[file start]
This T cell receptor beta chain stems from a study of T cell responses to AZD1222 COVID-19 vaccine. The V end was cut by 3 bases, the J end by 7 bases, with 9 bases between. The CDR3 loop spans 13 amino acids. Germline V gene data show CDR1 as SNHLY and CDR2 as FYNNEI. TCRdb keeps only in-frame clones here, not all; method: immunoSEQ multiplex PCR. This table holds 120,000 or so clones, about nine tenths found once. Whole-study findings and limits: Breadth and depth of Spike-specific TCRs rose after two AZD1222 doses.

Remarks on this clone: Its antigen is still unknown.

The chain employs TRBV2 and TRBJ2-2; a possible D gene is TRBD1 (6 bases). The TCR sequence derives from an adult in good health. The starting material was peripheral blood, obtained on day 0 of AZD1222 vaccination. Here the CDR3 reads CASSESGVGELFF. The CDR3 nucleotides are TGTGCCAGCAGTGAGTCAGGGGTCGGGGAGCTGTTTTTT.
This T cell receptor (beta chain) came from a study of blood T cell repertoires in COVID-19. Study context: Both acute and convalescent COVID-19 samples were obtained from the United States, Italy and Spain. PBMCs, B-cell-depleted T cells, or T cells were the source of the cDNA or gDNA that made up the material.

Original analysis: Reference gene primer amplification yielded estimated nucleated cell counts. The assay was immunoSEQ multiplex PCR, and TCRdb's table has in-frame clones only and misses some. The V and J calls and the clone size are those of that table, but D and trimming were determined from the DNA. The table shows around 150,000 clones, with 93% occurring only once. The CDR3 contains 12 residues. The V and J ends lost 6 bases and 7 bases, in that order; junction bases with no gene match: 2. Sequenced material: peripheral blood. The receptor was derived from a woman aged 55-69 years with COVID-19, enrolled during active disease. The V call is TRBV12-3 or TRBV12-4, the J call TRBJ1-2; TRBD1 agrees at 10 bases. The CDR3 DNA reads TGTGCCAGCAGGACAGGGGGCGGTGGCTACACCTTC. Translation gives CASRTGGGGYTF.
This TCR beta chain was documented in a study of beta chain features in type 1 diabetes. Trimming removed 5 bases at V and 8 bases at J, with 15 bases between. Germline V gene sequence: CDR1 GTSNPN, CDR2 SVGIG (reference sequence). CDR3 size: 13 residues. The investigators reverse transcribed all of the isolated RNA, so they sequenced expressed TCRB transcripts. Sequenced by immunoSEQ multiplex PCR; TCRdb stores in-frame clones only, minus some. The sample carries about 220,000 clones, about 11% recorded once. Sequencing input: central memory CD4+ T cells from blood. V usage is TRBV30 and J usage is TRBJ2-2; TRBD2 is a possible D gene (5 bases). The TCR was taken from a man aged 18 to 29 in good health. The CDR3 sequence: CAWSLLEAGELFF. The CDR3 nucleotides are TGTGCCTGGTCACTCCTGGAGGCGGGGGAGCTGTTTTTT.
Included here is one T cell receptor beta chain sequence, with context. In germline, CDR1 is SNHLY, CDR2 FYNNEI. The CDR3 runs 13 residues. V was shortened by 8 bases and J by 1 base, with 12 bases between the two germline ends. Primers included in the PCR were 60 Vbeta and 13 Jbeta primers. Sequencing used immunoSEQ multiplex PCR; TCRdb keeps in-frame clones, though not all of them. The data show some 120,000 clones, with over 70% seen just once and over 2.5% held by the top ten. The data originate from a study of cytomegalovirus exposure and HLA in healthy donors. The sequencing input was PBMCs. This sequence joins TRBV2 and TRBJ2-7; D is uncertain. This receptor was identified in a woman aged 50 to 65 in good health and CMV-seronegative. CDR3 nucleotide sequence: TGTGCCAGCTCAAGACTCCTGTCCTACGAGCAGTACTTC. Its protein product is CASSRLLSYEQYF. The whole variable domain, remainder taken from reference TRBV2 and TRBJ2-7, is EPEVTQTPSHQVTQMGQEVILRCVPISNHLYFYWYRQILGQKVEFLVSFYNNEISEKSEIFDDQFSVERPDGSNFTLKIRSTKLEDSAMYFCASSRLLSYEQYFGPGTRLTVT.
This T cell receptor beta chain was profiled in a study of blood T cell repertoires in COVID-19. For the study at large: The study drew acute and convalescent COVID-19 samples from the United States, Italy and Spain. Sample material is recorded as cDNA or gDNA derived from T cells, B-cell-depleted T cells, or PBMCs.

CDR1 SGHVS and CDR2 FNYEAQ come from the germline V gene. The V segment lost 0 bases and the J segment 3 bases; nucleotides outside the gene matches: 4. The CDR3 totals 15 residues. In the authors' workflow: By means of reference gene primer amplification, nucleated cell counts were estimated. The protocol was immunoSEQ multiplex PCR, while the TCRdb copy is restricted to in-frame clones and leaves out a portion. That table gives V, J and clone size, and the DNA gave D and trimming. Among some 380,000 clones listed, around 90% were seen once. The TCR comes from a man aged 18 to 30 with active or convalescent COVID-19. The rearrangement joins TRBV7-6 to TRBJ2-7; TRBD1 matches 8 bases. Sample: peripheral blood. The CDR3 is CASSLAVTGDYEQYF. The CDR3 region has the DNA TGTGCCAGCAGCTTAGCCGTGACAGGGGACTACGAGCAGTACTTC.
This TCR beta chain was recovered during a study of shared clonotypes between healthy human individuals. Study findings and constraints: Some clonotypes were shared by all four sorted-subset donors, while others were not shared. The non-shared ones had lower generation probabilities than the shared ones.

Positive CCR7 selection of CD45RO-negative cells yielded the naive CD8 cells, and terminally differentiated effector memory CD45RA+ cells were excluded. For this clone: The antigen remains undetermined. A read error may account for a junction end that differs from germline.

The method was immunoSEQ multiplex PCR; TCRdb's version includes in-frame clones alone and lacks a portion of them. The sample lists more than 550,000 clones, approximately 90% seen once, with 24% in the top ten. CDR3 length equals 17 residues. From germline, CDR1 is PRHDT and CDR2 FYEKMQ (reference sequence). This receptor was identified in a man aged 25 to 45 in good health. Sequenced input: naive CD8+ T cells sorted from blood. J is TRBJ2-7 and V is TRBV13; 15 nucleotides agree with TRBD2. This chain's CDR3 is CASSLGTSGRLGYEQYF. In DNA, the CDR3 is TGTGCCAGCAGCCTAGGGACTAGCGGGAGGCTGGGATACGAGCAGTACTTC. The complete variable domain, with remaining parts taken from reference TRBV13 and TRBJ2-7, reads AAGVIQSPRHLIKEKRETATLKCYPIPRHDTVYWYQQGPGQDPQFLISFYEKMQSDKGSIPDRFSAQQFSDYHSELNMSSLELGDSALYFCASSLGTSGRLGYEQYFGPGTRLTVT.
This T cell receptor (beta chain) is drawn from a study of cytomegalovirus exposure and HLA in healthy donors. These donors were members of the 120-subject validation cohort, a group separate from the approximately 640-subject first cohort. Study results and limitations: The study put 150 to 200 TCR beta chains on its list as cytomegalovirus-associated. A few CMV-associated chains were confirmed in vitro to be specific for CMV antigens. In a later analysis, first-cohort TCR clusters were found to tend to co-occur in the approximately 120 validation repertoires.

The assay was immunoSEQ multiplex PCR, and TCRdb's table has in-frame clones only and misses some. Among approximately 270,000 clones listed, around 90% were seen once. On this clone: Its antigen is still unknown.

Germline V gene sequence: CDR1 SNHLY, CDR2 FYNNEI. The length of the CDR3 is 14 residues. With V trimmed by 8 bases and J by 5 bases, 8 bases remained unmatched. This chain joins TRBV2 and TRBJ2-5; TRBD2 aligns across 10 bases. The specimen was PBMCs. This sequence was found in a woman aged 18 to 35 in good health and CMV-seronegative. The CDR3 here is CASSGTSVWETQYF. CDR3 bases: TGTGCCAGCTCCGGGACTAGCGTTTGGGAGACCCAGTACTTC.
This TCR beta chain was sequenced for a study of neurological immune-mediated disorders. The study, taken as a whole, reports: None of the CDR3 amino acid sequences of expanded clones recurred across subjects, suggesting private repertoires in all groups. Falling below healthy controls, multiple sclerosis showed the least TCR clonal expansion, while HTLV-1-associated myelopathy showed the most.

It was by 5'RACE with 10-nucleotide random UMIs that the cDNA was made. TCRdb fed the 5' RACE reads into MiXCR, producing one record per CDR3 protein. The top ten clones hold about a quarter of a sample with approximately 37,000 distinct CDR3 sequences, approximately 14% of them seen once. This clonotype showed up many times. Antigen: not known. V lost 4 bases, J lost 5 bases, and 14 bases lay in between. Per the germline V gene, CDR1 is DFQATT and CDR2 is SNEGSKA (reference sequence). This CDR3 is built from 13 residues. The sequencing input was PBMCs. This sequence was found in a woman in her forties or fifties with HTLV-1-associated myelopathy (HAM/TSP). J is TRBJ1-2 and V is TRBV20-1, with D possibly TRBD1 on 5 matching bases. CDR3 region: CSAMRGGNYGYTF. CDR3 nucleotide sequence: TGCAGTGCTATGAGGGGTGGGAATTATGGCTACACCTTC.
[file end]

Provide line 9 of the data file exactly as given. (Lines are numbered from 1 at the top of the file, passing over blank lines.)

CDR1 SGHVS and CDR2 FNYEAQ come from the germline V gene. The V segment lost 0 bases and the J segment 3 bases; nucleotides outside the gene matches: 4. The CDR3 totals 15 residues. In the authors' workflow: By means of reference gene primer amplification, nucleated cell counts were estimated. The protocol was immunoSEQ multiplex PCR, while the TCRdb copy is restricted to in-frame clones and leaves out a portion. That table gives V, J and clone size, and the DNA gave D and trimming. Among some 380,000 clones listed, around 90% were seen once. The TCR comes from a man aged 18 to 30 with active or convalescent COVID-19. The rearrangement joins TRBV7-6 to TRBJ2-7; TRBD1 matches 8 bases. Sample: peripheral blood. The CDR3 is CASSLAVTGDYEQYF. The CDR3 region has the DNA TGTGCCAGCAGCTTAGCCGTGACAGGGGACTACGAGCAGTACTTC.